Seaport Climate Science Program to allow students to explore ocean 

With the backdrop of the downtown San Diego site for the proposed Seaport San Diego project, students from Pacific Beach Middle School gather plankton samples for analysis. Photo: Seaport Climate Science Program

By SDCN Editor

National City, CA–A new science program created by educators and businesses will allow San Diego students an opportunity to explore the ocean and its sea life.

Seaport Climate Science Program, a one-of-a-kind pilot program, is a partnership between Birch Aquarium at Scripps Institution of Oceanography at UC San Diego, San Diego Unified School District, and Seaport San Diego. The program was established as a proof-of-concept to inform the design of the future permanent facility at Seaport San Diego.

Local educators and business leaders took a tour of the Seaport Climate Science Program. During the tour, Port of San Diego Vice Chair Sandy Naranjo, San Diego Unified Trustee Richard Barrera, and other leaders learned more about the program, which engages middle school students in hands-on, climate science-focused field trips. Approximately 70 seventh-grade students from Pacific Beach Middle School participated in the tour, rotating among STEM learning stations aboard a research-equipped vessel that launched from Pepper Park in National City. 

“Seaport San Diego is a proposal to revitalize an important part of the San Diego Bayfront thoughtfully and boldly for the next century, and the Learning Center is a cornerstone of our vision for connecting students and adult learners throughout California with the ocean in a meaningful way,” said Seaport San Diego developer Yehudi “Gaf” Gaffen, CEO of 1HWY1. “We are honored to have the partnership of San Diego Unified School District and Birch Aquarium at Scripps as we embark on the design of our Learning Center. I’m delighted to see how the Seaport Climate Science Program is already inspiring young minds and look forward to having a permanent center for ocean-centered learning at Seaport San Diego.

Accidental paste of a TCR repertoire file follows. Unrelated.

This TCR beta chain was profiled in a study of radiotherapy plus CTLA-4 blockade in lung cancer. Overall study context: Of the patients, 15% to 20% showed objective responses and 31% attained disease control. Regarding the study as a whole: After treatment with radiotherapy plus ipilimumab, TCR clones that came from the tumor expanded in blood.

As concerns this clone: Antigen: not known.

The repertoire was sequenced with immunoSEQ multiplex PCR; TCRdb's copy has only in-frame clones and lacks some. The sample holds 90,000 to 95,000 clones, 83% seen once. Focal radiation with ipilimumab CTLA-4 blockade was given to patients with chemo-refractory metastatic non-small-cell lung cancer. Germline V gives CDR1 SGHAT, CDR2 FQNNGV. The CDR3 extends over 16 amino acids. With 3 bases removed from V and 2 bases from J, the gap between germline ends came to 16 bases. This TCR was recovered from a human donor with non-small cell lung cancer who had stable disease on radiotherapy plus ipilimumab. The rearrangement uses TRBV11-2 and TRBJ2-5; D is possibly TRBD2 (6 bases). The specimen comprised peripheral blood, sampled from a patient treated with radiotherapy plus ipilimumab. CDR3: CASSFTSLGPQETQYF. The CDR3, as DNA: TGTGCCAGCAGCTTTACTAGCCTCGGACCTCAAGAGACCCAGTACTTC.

Guided by educators from Birch Aquarium at Scripps, the students dissected lancetfish stomachs and examined the contents for clues about the ocean ecosystem. They used echosounder technology to monitor fish populations, gathered ocean water samples for testing, and examined plankton under a microscope — all activities that take place as part of Seaport Climate Science Program field trips. 

The program “is allowing kids from all over the district to be able to come and explore the ocean,” said Pacific Beach Middle School student Collin Scott, 13. “Some kids have dreams about being scientists and I think this could definitely help them. You get to learn about the environment, fish and animals, water temperature – all the stuff out here in the Bay.”

The lesson plans for the program are based on the research and education being conducted at Birch Aquarium. 

“The partnership between the Birch Aquarium at Scripps, San Diego Unified, and Seaport San Diego allows us to introduce a new generation of students to ocean research and the methods by which researchers evaluate the health of our oceans,” said Margaret Leinen, Director of Scripps Institution of Oceanography and Vice Chancellor for Marine Sciences at UC San Diego. “The Seaport Climate Science Program is a shining example of a public-private partnership that benefits youth in a unique and meaningful way while contributing to our understanding of best practices in climate science education.”

The Seaport Climate Science Program is aligned with curriculum standards for STEM education.

“It is increasingly important that our students are equipped to become good stewards of the environment. Through this collaboration, students will have the opportunity to thrive as they engage in hands-on, climate and marine-science-focused learning experiences,” said San Diego Unified School District Superintendent Dr. Lamont Jackson. “This is so important in San Diego because the ocean is connected to our environment, our lives, our culture, and is an essential resource for current and future jobs.” 

The Seaport Climate Science Program, now in its second year, will have served more than 1,000 students from San Diego Unified and Sweetwater Union High School District by the end of April.



Similar Posts